But wait a minute. Did you know that the second scoop is usually cheaper than the first one? Two scoops are a better value, ounce for ounce, pound for pound. Pound for pound. There is such a thing as false economy, and the world reasons that way. It’s true that it’s not good for me, but the more I take the cheaper it gets. I can go to restaurants all over town and buy a meal I enjoy for under $5 that is all I want to eat, and yet there is an attraction in going to the buffet for $6.50 and having them tell me that I can eat all I want. So I pay a little more than I might have for a meal of similar quantity, and since I can have “all I want” I eat too much. Curious reasoning, but I’ve done it many times. It’s the world’s way. If a little is good, take a lot. But it’s not God’s reasoning. God’s reasoning says, “I’ll take care of you! There will be plenty of manna. Just take as much as you need.” But human nature says, let’s fill up some extra baskets. And the camp stinks. We need to learn trust, and in trust, control. 1 Thess. 4:3-7… God has plenty of good things in mind for us, plenty of fun, plenty of pleasurably safe indulgences. I’ll have my occasional chocolate cone, one scoop if you please, not because of great will power or self-denial, not because I’m terribly health conscious, but because it’s enough, it satisfies that urge quite adequately for me, and two scoops really don’t too much spoils what might have been a good thing. I’m not interested in making a meal of chocolate.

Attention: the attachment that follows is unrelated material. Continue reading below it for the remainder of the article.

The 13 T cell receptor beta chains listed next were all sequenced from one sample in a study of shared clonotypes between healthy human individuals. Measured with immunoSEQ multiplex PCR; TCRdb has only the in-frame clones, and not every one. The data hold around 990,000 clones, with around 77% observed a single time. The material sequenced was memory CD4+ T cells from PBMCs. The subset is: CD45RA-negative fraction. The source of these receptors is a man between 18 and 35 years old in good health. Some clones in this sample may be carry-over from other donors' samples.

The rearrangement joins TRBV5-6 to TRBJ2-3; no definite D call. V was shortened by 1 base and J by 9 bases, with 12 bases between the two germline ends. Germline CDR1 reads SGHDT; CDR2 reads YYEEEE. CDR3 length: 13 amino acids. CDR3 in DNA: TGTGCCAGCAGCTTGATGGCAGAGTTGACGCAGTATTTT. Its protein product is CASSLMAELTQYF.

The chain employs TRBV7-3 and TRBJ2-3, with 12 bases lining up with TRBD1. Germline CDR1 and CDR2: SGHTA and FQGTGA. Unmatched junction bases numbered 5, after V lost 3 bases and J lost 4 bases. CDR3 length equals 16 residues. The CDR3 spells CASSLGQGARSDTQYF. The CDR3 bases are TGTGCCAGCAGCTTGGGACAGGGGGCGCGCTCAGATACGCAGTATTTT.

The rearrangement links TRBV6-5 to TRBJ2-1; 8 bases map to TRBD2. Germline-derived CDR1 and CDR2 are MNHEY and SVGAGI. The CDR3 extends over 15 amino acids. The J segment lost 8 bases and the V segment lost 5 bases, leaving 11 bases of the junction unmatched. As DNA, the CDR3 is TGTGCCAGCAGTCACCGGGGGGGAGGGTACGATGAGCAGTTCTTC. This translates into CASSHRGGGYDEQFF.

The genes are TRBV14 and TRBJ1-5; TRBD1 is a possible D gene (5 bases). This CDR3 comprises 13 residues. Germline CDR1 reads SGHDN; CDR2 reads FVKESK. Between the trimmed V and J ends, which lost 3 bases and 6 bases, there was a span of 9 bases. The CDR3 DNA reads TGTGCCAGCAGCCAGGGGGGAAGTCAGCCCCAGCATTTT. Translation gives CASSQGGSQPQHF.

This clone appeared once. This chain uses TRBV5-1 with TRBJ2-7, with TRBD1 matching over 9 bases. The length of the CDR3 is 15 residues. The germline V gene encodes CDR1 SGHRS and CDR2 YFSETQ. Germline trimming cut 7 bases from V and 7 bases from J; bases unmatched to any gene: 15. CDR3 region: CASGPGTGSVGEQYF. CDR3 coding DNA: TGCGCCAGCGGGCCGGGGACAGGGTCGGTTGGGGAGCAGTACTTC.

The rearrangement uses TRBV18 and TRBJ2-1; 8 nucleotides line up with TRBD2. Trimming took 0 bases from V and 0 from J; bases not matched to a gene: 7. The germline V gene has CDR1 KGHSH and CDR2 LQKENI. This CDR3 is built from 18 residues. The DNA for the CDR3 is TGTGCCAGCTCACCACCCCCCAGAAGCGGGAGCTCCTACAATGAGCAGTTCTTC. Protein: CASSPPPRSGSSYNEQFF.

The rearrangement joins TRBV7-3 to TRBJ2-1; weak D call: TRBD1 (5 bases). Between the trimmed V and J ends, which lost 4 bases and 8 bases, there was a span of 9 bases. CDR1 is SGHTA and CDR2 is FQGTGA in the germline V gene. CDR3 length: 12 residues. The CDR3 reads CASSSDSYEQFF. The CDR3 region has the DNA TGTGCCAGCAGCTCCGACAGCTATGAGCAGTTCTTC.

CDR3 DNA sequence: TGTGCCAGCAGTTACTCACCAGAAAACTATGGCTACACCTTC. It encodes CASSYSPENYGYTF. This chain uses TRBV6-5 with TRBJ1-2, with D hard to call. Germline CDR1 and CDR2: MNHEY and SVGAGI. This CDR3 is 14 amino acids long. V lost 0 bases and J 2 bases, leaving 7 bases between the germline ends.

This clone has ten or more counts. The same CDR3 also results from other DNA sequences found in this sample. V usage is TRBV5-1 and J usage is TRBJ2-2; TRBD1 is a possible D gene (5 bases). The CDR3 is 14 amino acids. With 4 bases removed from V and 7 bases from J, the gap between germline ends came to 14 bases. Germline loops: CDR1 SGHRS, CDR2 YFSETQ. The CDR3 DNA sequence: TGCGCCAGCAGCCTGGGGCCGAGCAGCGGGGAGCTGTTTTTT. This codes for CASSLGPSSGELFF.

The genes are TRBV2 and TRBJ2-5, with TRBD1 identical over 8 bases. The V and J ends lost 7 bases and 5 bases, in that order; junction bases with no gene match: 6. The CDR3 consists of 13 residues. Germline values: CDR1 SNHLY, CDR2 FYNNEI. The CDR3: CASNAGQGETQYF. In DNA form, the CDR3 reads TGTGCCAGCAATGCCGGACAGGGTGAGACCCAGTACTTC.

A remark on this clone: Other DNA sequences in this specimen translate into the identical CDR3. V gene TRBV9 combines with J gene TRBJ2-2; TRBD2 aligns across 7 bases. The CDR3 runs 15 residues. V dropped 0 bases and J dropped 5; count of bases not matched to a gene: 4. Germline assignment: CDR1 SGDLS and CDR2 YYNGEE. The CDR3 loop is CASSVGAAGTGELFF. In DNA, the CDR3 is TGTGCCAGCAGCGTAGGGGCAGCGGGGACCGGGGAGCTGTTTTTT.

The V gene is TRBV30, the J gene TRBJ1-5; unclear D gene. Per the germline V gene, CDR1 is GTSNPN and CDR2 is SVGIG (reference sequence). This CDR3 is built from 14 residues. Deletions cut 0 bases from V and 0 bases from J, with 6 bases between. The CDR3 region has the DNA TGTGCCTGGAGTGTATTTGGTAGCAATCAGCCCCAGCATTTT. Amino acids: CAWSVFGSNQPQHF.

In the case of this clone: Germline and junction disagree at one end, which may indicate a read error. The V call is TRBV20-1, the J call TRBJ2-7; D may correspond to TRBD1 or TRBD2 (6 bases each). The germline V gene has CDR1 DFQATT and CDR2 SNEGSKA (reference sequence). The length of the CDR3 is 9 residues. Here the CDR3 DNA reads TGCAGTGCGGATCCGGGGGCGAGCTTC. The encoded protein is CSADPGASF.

Now, how about you? What appetites are you cultivating? Have you got a taste yet for what Peter called pure spiritual milk the word of God no additives, no chocolate or sugar, just the real thing? Have you tasted that the Lord is good? If your appetite for God has not been formed or satisfied, maybe we can help. If your appetite for indulgences is wrecking your relationship with God, or other people, maybe we can help. God certainly can help, and we’ll do our best to help you understand his will for your life. If you need help to get your life under control, God’s way, his church and his people can help you find his help.